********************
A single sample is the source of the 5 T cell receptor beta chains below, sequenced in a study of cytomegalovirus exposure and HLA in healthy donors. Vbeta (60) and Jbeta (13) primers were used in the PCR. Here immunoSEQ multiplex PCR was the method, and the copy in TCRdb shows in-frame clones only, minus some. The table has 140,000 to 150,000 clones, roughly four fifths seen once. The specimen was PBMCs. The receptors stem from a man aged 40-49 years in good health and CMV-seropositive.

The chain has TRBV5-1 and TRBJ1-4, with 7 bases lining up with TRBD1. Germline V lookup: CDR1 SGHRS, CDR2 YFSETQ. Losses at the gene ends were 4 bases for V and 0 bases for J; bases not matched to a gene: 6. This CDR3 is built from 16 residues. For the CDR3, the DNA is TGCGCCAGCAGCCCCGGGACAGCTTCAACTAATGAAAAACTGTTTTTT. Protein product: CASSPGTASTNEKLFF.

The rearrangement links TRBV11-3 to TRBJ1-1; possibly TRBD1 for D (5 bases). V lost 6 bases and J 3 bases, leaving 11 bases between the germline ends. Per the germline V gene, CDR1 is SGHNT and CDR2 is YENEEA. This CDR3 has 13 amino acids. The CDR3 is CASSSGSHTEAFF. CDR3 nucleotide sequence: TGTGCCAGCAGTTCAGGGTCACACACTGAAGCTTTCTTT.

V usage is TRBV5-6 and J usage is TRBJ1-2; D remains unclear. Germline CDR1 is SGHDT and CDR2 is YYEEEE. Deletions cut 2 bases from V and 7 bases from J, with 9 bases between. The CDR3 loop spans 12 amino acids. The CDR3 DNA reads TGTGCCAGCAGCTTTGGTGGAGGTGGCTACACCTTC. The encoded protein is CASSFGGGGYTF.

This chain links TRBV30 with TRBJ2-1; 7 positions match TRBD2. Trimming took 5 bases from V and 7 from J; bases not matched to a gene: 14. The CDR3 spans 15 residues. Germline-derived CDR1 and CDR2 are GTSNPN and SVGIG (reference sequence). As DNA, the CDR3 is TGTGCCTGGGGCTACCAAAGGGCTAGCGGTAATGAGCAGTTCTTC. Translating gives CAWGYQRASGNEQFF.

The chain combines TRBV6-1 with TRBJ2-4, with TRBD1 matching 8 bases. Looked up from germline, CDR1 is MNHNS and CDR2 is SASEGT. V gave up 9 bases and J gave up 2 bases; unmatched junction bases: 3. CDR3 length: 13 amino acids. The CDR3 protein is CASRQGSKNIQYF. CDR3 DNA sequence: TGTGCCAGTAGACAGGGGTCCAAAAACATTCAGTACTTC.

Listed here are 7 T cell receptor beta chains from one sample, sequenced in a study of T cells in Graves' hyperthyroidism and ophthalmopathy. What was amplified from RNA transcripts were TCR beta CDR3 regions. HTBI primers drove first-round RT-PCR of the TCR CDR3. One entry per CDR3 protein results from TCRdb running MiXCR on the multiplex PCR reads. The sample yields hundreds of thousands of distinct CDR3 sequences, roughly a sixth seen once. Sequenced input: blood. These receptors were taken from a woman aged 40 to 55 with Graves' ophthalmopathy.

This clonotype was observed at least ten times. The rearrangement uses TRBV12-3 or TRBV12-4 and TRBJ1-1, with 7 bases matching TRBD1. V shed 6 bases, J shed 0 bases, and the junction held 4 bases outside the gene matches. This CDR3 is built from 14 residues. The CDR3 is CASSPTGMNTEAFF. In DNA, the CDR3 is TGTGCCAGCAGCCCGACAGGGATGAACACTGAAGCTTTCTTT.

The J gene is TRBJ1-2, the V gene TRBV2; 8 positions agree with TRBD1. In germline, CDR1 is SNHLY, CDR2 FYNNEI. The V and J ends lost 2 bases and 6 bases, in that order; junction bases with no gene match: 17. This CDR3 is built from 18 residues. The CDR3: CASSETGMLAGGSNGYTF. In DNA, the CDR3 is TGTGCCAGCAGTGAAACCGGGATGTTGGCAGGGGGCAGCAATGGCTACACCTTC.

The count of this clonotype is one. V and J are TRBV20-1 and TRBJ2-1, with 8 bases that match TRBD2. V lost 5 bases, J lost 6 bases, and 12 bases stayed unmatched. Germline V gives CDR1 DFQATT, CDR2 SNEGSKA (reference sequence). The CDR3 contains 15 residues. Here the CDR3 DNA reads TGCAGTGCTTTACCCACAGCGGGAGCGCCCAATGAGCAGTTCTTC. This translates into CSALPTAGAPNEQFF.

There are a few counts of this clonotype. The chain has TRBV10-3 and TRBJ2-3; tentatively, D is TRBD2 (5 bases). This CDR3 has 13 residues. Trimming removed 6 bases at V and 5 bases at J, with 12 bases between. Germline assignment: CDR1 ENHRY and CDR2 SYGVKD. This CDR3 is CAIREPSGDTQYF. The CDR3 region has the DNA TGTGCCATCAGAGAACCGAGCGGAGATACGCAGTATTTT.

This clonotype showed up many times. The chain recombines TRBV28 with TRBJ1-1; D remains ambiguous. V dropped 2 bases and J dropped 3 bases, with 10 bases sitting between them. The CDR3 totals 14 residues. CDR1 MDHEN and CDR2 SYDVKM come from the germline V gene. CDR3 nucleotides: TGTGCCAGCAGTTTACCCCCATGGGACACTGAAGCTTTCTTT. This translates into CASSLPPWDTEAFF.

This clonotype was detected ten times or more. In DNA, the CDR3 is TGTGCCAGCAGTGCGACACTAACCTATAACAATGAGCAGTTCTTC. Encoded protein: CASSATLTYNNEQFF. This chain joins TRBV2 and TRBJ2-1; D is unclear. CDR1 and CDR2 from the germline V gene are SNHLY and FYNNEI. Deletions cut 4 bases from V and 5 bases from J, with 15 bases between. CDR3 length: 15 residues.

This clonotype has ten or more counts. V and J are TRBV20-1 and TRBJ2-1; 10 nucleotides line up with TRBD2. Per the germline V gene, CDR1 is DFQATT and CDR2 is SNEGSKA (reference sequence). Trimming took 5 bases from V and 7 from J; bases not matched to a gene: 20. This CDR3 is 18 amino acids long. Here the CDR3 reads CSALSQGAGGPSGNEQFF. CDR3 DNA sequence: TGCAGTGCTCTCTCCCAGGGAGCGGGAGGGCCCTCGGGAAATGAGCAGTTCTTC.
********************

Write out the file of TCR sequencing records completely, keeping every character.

A single sample is the source of the 5 T cell receptor beta chains below, sequenced in a study of cytomegalovirus exposure and HLA in healthy donors. Vbeta (60) and Jbeta (13) primers were used in the PCR. Here immunoSEQ multiplex PCR was the method, and the copy in TCRdb shows in-frame clones only, minus some. The table has 140,000 to 150,000 clones, roughly four fifths seen once. The specimen was PBMCs. The receptors stem from a man aged 40-49 years in good health and CMV-seropositive.

The chain has TRBV5-1 and TRBJ1-4, with 7 bases lining up with TRBD1. Germline V lookup: CDR1 SGHRS, CDR2 YFSETQ. Losses at the gene ends were 4 bases for V and 0 bases for J; bases not matched to a gene: 6. This CDR3 is built from 16 residues. For the CDR3, the DNA is TGCGCCAGCAGCCCCGGGACAGCTTCAACTAATGAAAAACTGTTTTTT. Protein product: CASSPGTASTNEKLFF.

The rearrangement links TRBV11-3 to TRBJ1-1; possibly TRBD1 for D (5 bases). V lost 6 bases and J 3 bases, leaving 11 bases between the germline ends. Per the germline V gene, CDR1 is SGHNT and CDR2 is YENEEA. This CDR3 has 13 amino acids. The CDR3 is CASSSGSHTEAFF. CDR3 nucleotide sequence: TGTGCCAGCAGTTCAGGGTCACACACTGAAGCTTTCTTT.

V usage is TRBV5-6 and J usage is TRBJ1-2; D remains unclear. Germline CDR1 is SGHDT and CDR2 is YYEEEE. Deletions cut 2 bases from V and 7 bases from J, with 9 bases between. The CDR3 loop spans 12 amino acids. The CDR3 DNA reads TGTGCCAGCAGCTTTGGTGGAGGTGGCTACACCTTC. The encoded protein is CASSFGGGGYTF.

This chain links TRBV30 with TRBJ2-1; 7 positions match TRBD2. Trimming took 5 bases from V and 7 from J; bases not matched to a gene: 14. The CDR3 spans 15 residues. Germline-derived CDR1 and CDR2 are GTSNPN and SVGIG (reference sequence). As DNA, the CDR3 is TGTGCCTGGGGCTACCAAAGGGCTAGCGGTAATGAGCAGTTCTTC. Translating gives CAWGYQRASGNEQFF.

The chain combines TRBV6-1 with TRBJ2-4, with TRBD1 matching 8 bases. Looked up from germline, CDR1 is MNHNS and CDR2 is SASEGT. V gave up 9 bases and J gave up 2 bases; unmatched junction bases: 3. CDR3 length: 13 amino acids. The CDR3 protein is CASRQGSKNIQYF. CDR3 DNA sequence: TGTGCCAGTAGACAGGGGTCCAAAAACATTCAGTACTTC.

Listed here are 7 T cell receptor beta chains from one sample, sequenced in a study of T cells in Graves' hyperthyroidism and ophthalmopathy. What was amplified from RNA transcripts were TCR beta CDR3 regions. HTBI primers drove first-round RT-PCR of the TCR CDR3. One entry per CDR3 protein results from TCRdb running MiXCR on the multiplex PCR reads. The sample yields hundreds of thousands of distinct CDR3 sequences, roughly a sixth seen once. Sequenced input: blood. These receptors were taken from a woman aged 40 to 55 with Graves' ophthalmopathy.

This clonotype was observed at least ten times. The rearrangement uses TRBV12-3 or TRBV12-4 and TRBJ1-1, with 7 bases matching TRBD1. V shed 6 bases, J shed 0 bases, and the junction held 4 bases outside the gene matches. This CDR3 is built from 14 residues. The CDR3 is CASSPTGMNTEAFF. In DNA, the CDR3 is TGTGCCAGCAGCCCGACAGGGATGAACACTGAAGCTTTCTTT.

The J gene is TRBJ1-2, the V gene TRBV2; 8 positions agree with TRBD1. In germline, CDR1 is SNHLY, CDR2 FYNNEI. The V and J ends lost 2 bases and 6 bases, in that order; junction bases with no gene match: 17. This CDR3 is built from 18 residues. The CDR3: CASSETGMLAGGSNGYTF. In DNA, the CDR3 is TGTGCCAGCAGTGAAACCGGGATGTTGGCAGGGGGCAGCAATGGCTACACCTTC.

The count of this clonotype is one. V and J are TRBV20-1 and TRBJ2-1, with 8 bases that match TRBD2. V lost 5 bases, J lost 6 bases, and 12 bases stayed unmatched. Germline V gives CDR1 DFQATT, CDR2 SNEGSKA (reference sequence). The CDR3 contains 15 residues. Here the CDR3 DNA reads TGCAGTGCTTTACCCACAGCGGGAGCGCCCAATGAGCAGTTCTTC. This translates into CSALPTAGAPNEQFF.

There are a few counts of this clonotype. The chain has TRBV10-3 and TRBJ2-3; tentatively, D is TRBD2 (5 bases). This CDR3 has 13 residues. Trimming removed 6 bases at V and 5 bases at J, with 12 bases between. Germline assignment: CDR1 ENHRY and CDR2 SYGVKD. This CDR3 is CAIREPSGDTQYF. The CDR3 region has the DNA TGTGCCATCAGAGAACCGAGCGGAGATACGCAGTATTTT.

This clonotype showed up many times. The chain recombines TRBV28 with TRBJ1-1; D remains ambiguous. V dropped 2 bases and J dropped 3 bases, with 10 bases sitting between them. The CDR3 totals 14 residues. CDR1 MDHEN and CDR2 SYDVKM come from the germline V gene. CDR3 nucleotides: TGTGCCAGCAGTTTACCCCCATGGGACACTGAAGCTTTCTTT. This translates into CASSLPPWDTEAFF.

This clonotype was detected ten times or more. In DNA, the CDR3 is TGTGCCAGCAGTGCGACACTAACCTATAACAATGAGCAGTTCTTC. Encoded protein: CASSATLTYNNEQFF. This chain joins TRBV2 and TRBJ2-1; D is unclear. CDR1 and CDR2 from the germline V gene are SNHLY and FYNNEI. Deletions cut 4 bases from V and 5 bases from J, with 15 bases between. CDR3 length: 15 residues.

This clonotype has ten or more counts. V and J are TRBV20-1 and TRBJ2-1; 10 nucleotides line up with TRBD2. Per the germline V gene, CDR1 is DFQATT and CDR2 is SNEGSKA (reference sequence). Trimming took 5 bases from V and 7 from J; bases not matched to a gene: 20. This CDR3 is 18 amino acids long. Here the CDR3 reads CSALSQGAGGPSGNEQFF. CDR3 DNA sequence: TGCAGTGCTCTCTCCCAGGGAGCGGGAGGGCCCTCGGGAAATGAGCAGTTCTTC.